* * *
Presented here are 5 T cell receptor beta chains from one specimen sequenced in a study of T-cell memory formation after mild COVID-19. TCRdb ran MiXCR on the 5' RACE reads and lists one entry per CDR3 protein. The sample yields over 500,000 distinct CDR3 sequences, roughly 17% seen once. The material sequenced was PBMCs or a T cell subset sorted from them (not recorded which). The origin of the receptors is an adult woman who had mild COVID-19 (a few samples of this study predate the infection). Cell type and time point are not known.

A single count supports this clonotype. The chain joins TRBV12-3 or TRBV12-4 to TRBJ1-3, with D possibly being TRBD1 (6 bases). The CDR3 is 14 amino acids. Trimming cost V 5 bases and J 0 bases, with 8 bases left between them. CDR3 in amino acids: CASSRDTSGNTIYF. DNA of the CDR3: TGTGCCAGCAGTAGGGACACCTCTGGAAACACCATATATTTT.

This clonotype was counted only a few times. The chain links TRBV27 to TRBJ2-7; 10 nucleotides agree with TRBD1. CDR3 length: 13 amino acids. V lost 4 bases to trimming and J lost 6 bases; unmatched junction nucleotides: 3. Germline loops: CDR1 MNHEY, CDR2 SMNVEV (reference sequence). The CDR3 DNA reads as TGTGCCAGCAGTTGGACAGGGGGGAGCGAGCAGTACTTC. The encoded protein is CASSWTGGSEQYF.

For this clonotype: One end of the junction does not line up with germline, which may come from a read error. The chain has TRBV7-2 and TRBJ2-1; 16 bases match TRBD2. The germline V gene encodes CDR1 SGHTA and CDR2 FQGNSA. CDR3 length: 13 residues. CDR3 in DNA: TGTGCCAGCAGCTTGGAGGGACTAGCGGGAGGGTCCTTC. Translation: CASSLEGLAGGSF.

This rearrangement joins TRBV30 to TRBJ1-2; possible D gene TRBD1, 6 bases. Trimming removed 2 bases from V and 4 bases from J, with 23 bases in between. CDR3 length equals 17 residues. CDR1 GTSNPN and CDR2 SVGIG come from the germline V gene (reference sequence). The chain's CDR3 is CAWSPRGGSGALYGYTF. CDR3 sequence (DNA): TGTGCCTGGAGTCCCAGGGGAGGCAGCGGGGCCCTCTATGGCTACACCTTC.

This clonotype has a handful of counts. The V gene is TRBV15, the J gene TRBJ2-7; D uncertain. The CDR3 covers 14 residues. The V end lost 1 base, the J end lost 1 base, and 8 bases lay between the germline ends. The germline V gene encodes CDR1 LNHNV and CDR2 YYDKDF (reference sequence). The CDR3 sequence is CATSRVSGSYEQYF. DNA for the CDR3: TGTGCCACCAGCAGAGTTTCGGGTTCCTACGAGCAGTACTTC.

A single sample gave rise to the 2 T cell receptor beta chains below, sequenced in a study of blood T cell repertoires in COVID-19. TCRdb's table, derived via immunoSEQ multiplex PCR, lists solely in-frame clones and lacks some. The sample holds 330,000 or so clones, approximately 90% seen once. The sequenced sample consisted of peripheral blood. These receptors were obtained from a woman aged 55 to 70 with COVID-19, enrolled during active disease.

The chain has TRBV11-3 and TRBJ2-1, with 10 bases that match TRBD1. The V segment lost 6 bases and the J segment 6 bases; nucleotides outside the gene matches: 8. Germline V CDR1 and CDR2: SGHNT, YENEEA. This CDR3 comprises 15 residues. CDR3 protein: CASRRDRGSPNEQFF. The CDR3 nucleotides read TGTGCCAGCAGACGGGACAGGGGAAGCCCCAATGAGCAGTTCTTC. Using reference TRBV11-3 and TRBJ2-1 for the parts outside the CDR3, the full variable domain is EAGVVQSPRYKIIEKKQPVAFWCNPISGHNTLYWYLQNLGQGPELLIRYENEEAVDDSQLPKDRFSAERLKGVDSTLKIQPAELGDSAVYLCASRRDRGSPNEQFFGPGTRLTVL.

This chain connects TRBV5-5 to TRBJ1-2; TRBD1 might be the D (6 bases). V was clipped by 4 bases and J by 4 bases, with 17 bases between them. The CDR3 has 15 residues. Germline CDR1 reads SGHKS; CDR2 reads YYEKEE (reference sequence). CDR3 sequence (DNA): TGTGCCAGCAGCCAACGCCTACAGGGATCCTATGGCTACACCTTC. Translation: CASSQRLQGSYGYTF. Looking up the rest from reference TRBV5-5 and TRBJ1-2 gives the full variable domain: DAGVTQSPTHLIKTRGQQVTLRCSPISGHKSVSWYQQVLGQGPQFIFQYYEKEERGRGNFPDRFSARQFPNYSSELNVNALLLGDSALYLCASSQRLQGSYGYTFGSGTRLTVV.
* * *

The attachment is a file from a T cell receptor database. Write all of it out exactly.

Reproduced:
Presented here are 5 T cell receptor beta chains from one specimen sequenced in a study of T-cell memory formation after mild COVID-19. TCRdb ran MiXCR on the 5' RACE reads and lists one entry per CDR3 protein. The sample yields over 500,000 distinct CDR3 sequences, roughly 17% seen once. The material sequenced was PBMCs or a T cell subset sorted from them (not recorded which). The origin of the receptors is an adult woman who had mild COVID-19 (a few samples of this study predate the infection). Cell type and time point are not known.

A single count supports this clonotype. The chain joins TRBV12-3 or TRBV12-4 to TRBJ1-3, with D possibly being TRBD1 (6 bases). The CDR3 is 14 amino acids. Trimming cost V 5 bases and J 0 bases, with 8 bases left between them. CDR3 in amino acids: CASSRDTSGNTIYF. DNA of the CDR3: TGTGCCAGCAGTAGGGACACCTCTGGAAACACCATATATTTT.

This clonotype was counted only a few times. The chain links TRBV27 to TRBJ2-7; 10 nucleotides agree with TRBD1. CDR3 length: 13 amino acids. V lost 4 bases to trimming and J lost 6 bases; unmatched junction nucleotides: 3. Germline loops: CDR1 MNHEY, CDR2 SMNVEV (reference sequence). The CDR3 DNA reads as TGTGCCAGCAGTTGGACAGGGGGGAGCGAGCAGTACTTC. The encoded protein is CASSWTGGSEQYF.

For this clonotype: One end of the junction does not line up with germline, which may come from a read error. The chain has TRBV7-2 and TRBJ2-1; 16 bases match TRBD2. The germline V gene encodes CDR1 SGHTA and CDR2 FQGNSA. CDR3 length: 13 residues. CDR3 in DNA: TGTGCCAGCAGCTTGGAGGGACTAGCGGGAGGGTCCTTC. Translation: CASSLEGLAGGSF.

This rearrangement joins TRBV30 to TRBJ1-2; possible D gene TRBD1, 6 bases. Trimming removed 2 bases from V and 4 bases from J, with 23 bases in between. CDR3 length equals 17 residues. CDR1 GTSNPN and CDR2 SVGIG come from the germline V gene (reference sequence). The chain's CDR3 is CAWSPRGGSGALYGYTF. CDR3 sequence (DNA): TGTGCCTGGAGTCCCAGGGGAGGCAGCGGGGCCCTCTATGGCTACACCTTC.

This clonotype has a handful of counts. The V gene is TRBV15, the J gene TRBJ2-7; D uncertain. The CDR3 covers 14 residues. The V end lost 1 base, the J end lost 1 base, and 8 bases lay between the germline ends. The germline V gene encodes CDR1 LNHNV and CDR2 YYDKDF (reference sequence). The CDR3 sequence is CATSRVSGSYEQYF. DNA for the CDR3: TGTGCCACCAGCAGAGTTTCGGGTTCCTACGAGCAGTACTTC.

A single sample gave rise to the 2 T cell receptor beta chains below, sequenced in a study of blood T cell repertoires in COVID-19. TCRdb's table, derived via immunoSEQ multiplex PCR, lists solely in-frame clones and lacks some. The sample holds 330,000 or so clones, approximately 90% seen once. The sequenced sample consisted of peripheral blood. These receptors were obtained from a woman aged 55 to 70 with COVID-19, enrolled during active disease.

The chain has TRBV11-3 and TRBJ2-1, with 10 bases that match TRBD1. The V segment lost 6 bases and the J segment 6 bases; nucleotides outside the gene matches: 8. Germline V CDR1 and CDR2: SGHNT, YENEEA. This CDR3 comprises 15 residues. CDR3 protein: CASRRDRGSPNEQFF. The CDR3 nucleotides read TGTGCCAGCAGACGGGACAGGGGAAGCCCCAATGAGCAGTTCTTC. Using reference TRBV11-3 and TRBJ2-1 for the parts outside the CDR3, the full variable domain is EAGVVQSPRYKIIEKKQPVAFWCNPISGHNTLYWYLQNLGQGPELLIRYENEEAVDDSQLPKDRFSAERLKGVDSTLKIQPAELGDSAVYLCASRRDRGSPNEQFFGPGTRLTVL.

This chain connects TRBV5-5 to TRBJ1-2; TRBD1 might be the D (6 bases). V was clipped by 4 bases and J by 4 bases, with 17 bases between them. The CDR3 has 15 residues. Germline CDR1 reads SGHKS; CDR2 reads YYEKEE (reference sequence). CDR3 sequence (DNA): TGTGCCAGCAGCCAACGCCTACAGGGATCCTATGGCTACACCTTC. Translation: CASSQRLQGSYGYTF. Looking up the rest from reference TRBV5-5 and TRBJ1-2 gives the full variable domain: DAGVTQSPTHLIKTRGQQVTLRCSPISGHKSVSWYQQVLGQGPQFIFQYYEKEERGRGNFPDRFSARQFPNYSSELNVNALLLGDSALYLCASSQRLQGSYGYTFGSGTRLTVV.